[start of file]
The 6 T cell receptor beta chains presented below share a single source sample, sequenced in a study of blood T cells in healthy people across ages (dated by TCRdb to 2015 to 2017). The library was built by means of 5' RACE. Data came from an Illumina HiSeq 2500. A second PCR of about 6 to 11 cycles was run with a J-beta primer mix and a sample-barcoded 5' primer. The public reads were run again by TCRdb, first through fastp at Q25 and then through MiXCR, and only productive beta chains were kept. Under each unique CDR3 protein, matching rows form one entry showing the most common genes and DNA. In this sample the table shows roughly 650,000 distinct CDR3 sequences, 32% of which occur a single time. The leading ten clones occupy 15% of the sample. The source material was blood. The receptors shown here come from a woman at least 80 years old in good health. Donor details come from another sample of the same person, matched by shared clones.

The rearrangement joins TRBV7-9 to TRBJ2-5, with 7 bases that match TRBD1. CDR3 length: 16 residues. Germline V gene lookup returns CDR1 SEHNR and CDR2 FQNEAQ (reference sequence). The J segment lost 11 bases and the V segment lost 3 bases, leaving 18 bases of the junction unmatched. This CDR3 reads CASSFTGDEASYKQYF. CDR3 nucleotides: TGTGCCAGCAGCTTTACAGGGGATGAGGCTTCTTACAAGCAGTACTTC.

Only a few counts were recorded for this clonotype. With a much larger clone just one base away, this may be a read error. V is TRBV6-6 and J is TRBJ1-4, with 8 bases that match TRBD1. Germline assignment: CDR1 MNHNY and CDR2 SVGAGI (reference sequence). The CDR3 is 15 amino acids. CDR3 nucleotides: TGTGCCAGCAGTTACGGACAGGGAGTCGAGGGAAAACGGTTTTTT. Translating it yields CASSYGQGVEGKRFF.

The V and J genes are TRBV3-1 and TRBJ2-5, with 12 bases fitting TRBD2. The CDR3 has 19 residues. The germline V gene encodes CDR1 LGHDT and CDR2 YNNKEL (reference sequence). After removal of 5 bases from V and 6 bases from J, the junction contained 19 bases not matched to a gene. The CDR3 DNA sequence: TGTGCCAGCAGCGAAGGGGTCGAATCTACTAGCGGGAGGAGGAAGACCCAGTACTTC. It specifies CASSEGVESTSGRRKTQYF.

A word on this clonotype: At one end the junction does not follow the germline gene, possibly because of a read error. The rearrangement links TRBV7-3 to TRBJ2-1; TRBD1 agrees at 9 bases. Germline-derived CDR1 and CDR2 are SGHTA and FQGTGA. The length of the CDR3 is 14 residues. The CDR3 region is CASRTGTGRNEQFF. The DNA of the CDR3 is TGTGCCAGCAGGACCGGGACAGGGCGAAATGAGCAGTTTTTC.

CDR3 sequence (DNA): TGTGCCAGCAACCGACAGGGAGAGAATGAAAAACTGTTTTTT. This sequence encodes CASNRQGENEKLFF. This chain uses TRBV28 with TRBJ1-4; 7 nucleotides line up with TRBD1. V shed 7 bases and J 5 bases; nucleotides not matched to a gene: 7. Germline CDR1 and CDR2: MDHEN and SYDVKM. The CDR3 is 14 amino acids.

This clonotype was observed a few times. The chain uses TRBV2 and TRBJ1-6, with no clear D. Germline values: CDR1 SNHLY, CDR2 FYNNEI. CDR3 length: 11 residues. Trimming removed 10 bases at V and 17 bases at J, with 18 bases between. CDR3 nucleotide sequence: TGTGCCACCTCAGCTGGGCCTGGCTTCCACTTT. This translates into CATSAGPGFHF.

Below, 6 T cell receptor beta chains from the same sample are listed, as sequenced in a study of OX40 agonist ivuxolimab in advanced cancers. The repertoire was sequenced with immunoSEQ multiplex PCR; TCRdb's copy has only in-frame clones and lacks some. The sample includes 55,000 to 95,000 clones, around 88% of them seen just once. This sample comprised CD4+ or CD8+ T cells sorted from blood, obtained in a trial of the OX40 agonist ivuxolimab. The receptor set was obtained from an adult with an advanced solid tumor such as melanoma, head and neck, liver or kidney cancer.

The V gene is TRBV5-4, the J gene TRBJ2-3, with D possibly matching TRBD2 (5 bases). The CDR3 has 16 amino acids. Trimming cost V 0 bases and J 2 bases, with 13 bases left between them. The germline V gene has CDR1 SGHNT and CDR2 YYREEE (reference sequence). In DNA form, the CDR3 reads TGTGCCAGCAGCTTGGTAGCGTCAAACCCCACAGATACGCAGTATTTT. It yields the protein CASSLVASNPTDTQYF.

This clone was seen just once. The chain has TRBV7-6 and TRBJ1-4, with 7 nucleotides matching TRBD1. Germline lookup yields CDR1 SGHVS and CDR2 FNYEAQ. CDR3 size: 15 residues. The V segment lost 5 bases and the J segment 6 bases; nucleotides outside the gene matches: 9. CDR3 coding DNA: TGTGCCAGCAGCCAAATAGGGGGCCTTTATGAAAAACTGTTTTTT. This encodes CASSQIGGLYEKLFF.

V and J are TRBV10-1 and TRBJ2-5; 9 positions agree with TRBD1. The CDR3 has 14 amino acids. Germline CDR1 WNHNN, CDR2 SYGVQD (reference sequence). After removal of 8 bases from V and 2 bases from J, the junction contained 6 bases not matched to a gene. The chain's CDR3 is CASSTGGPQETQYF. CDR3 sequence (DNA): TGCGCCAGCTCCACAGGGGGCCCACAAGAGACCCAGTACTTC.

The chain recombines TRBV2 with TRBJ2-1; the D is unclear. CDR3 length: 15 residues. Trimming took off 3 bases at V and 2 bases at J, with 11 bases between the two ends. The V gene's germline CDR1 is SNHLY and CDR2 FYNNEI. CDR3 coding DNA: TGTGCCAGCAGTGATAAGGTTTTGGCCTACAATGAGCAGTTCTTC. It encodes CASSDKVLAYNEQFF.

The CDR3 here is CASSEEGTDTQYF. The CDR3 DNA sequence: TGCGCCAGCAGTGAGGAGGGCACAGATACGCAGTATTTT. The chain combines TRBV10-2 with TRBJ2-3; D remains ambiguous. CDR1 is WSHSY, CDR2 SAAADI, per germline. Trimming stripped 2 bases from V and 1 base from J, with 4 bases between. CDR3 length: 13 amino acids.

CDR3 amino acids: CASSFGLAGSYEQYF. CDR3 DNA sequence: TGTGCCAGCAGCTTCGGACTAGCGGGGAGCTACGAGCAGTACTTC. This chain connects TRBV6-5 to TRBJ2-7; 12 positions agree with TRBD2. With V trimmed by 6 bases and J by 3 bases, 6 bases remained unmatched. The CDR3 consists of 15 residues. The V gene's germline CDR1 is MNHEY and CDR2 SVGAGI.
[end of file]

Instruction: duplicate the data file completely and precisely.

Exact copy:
The 6 T cell receptor beta chains presented below share a single source sample, sequenced in a study of blood T cells in healthy people across ages (dated by TCRdb to 2015 to 2017). The library was built by means of 5' RACE. Data came from an Illumina HiSeq 2500. A second PCR of about 6 to 11 cycles was run with a J-beta primer mix and a sample-barcoded 5' primer. The public reads were run again by TCRdb, first through fastp at Q25 and then through MiXCR, and only productive beta chains were kept. Under each unique CDR3 protein, matching rows form one entry showing the most common genes and DNA. In this sample the table shows roughly 650,000 distinct CDR3 sequences, 32% of which occur a single time. The leading ten clones occupy 15% of the sample. The source material was blood. The receptors shown here come from a woman at least 80 years old in good health. Donor details come from another sample of the same person, matched by shared clones.

The rearrangement joins TRBV7-9 to TRBJ2-5, with 7 bases that match TRBD1. CDR3 length: 16 residues. Germline V gene lookup returns CDR1 SEHNR and CDR2 FQNEAQ (reference sequence). The J segment lost 11 bases and the V segment lost 3 bases, leaving 18 bases of the junction unmatched. This CDR3 reads CASSFTGDEASYKQYF. CDR3 nucleotides: TGTGCCAGCAGCTTTACAGGGGATGAGGCTTCTTACAAGCAGTACTTC.

Only a few counts were recorded for this clonotype. With a much larger clone just one base away, this may be a read error. V is TRBV6-6 and J is TRBJ1-4, with 8 bases that match TRBD1. Germline assignment: CDR1 MNHNY and CDR2 SVGAGI (reference sequence). The CDR3 is 15 amino acids. CDR3 nucleotides: TGTGCCAGCAGTTACGGACAGGGAGTCGAGGGAAAACGGTTTTTT. Translating it yields CASSYGQGVEGKRFF.

The V and J genes are TRBV3-1 and TRBJ2-5, with 12 bases fitting TRBD2. The CDR3 has 19 residues. The germline V gene encodes CDR1 LGHDT and CDR2 YNNKEL (reference sequence). After removal of 5 bases from V and 6 bases from J, the junction contained 19 bases not matched to a gene. The CDR3 DNA sequence: TGTGCCAGCAGCGAAGGGGTCGAATCTACTAGCGGGAGGAGGAAGACCCAGTACTTC. It specifies CASSEGVESTSGRRKTQYF.

A word on this clonotype: At one end the junction does not follow the germline gene, possibly because of a read error. The rearrangement links TRBV7-3 to TRBJ2-1; TRBD1 agrees at 9 bases. Germline-derived CDR1 and CDR2 are SGHTA and FQGTGA. The length of the CDR3 is 14 residues. The CDR3 region is CASRTGTGRNEQFF. The DNA of the CDR3 is TGTGCCAGCAGGACCGGGACAGGGCGAAATGAGCAGTTTTTC.

CDR3 sequence (DNA): TGTGCCAGCAACCGACAGGGAGAGAATGAAAAACTGTTTTTT. This sequence encodes CASNRQGENEKLFF. This chain uses TRBV28 with TRBJ1-4; 7 nucleotides line up with TRBD1. V shed 7 bases and J 5 bases; nucleotides not matched to a gene: 7. Germline CDR1 and CDR2: MDHEN and SYDVKM. The CDR3 is 14 amino acids.

This clonotype was observed a few times. The chain uses TRBV2 and TRBJ1-6, with no clear D. Germline values: CDR1 SNHLY, CDR2 FYNNEI. CDR3 length: 11 residues. Trimming removed 10 bases at V and 17 bases at J, with 18 bases between. CDR3 nucleotide sequence: TGTGCCACCTCAGCTGGGCCTGGCTTCCACTTT. This translates into CATSAGPGFHF.

Below, 6 T cell receptor beta chains from the same sample are listed, as sequenced in a study of OX40 agonist ivuxolimab in advanced cancers. The repertoire was sequenced with immunoSEQ multiplex PCR; TCRdb's copy has only in-frame clones and lacks some. The sample includes 55,000 to 95,000 clones, around 88% of them seen just once. This sample comprised CD4+ or CD8+ T cells sorted from blood, obtained in a trial of the OX40 agonist ivuxolimab. The receptor set was obtained from an adult with an advanced solid tumor such as melanoma, head and neck, liver or kidney cancer.

The V gene is TRBV5-4, the J gene TRBJ2-3, with D possibly matching TRBD2 (5 bases). The CDR3 has 16 amino acids. Trimming cost V 0 bases and J 2 bases, with 13 bases left between them. The germline V gene has CDR1 SGHNT and CDR2 YYREEE (reference sequence). In DNA form, the CDR3 reads TGTGCCAGCAGCTTGGTAGCGTCAAACCCCACAGATACGCAGTATTTT. It yields the protein CASSLVASNPTDTQYF.

This clone was seen just once. The chain has TRBV7-6 and TRBJ1-4, with 7 nucleotides matching TRBD1. Germline lookup yields CDR1 SGHVS and CDR2 FNYEAQ. CDR3 size: 15 residues. The V segment lost 5 bases and the J segment 6 bases; nucleotides outside the gene matches: 9. CDR3 coding DNA: TGTGCCAGCAGCCAAATAGGGGGCCTTTATGAAAAACTGTTTTTT. This encodes CASSQIGGLYEKLFF.

V and J are TRBV10-1 and TRBJ2-5; 9 positions agree with TRBD1. The CDR3 has 14 amino acids. Germline CDR1 WNHNN, CDR2 SYGVQD (reference sequence). After removal of 8 bases from V and 2 bases from J, the junction contained 6 bases not matched to a gene. The chain's CDR3 is CASSTGGPQETQYF. CDR3 sequence (DNA): TGCGCCAGCTCCACAGGGGGCCCACAAGAGACCCAGTACTTC.

The chain recombines TRBV2 with TRBJ2-1; the D is unclear. CDR3 length: 15 residues. Trimming took off 3 bases at V and 2 bases at J, with 11 bases between the two ends. The V gene's germline CDR1 is SNHLY and CDR2 FYNNEI. CDR3 coding DNA: TGTGCCAGCAGTGATAAGGTTTTGGCCTACAATGAGCAGTTCTTC. It encodes CASSDKVLAYNEQFF.

The CDR3 here is CASSEEGTDTQYF. The CDR3 DNA sequence: TGCGCCAGCAGTGAGGAGGGCACAGATACGCAGTATTTT. The chain combines TRBV10-2 with TRBJ2-3; D remains ambiguous. CDR1 is WSHSY, CDR2 SAAADI, per germline. Trimming stripped 2 bases from V and 1 base from J, with 4 bases between. CDR3 length: 13 amino acids.

CDR3 amino acids: CASSFGLAGSYEQYF. CDR3 DNA sequence: TGTGCCAGCAGCTTCGGACTAGCGGGGAGCTACGAGCAGTACTTC. This chain connects TRBV6-5 to TRBJ2-7; 12 positions agree with TRBD2. With V trimmed by 6 bases and J by 3 bases, 6 bases remained unmatched. The CDR3 consists of 15 residues. The V gene's germline CDR1 is MNHEY and CDR2 SVGAGI.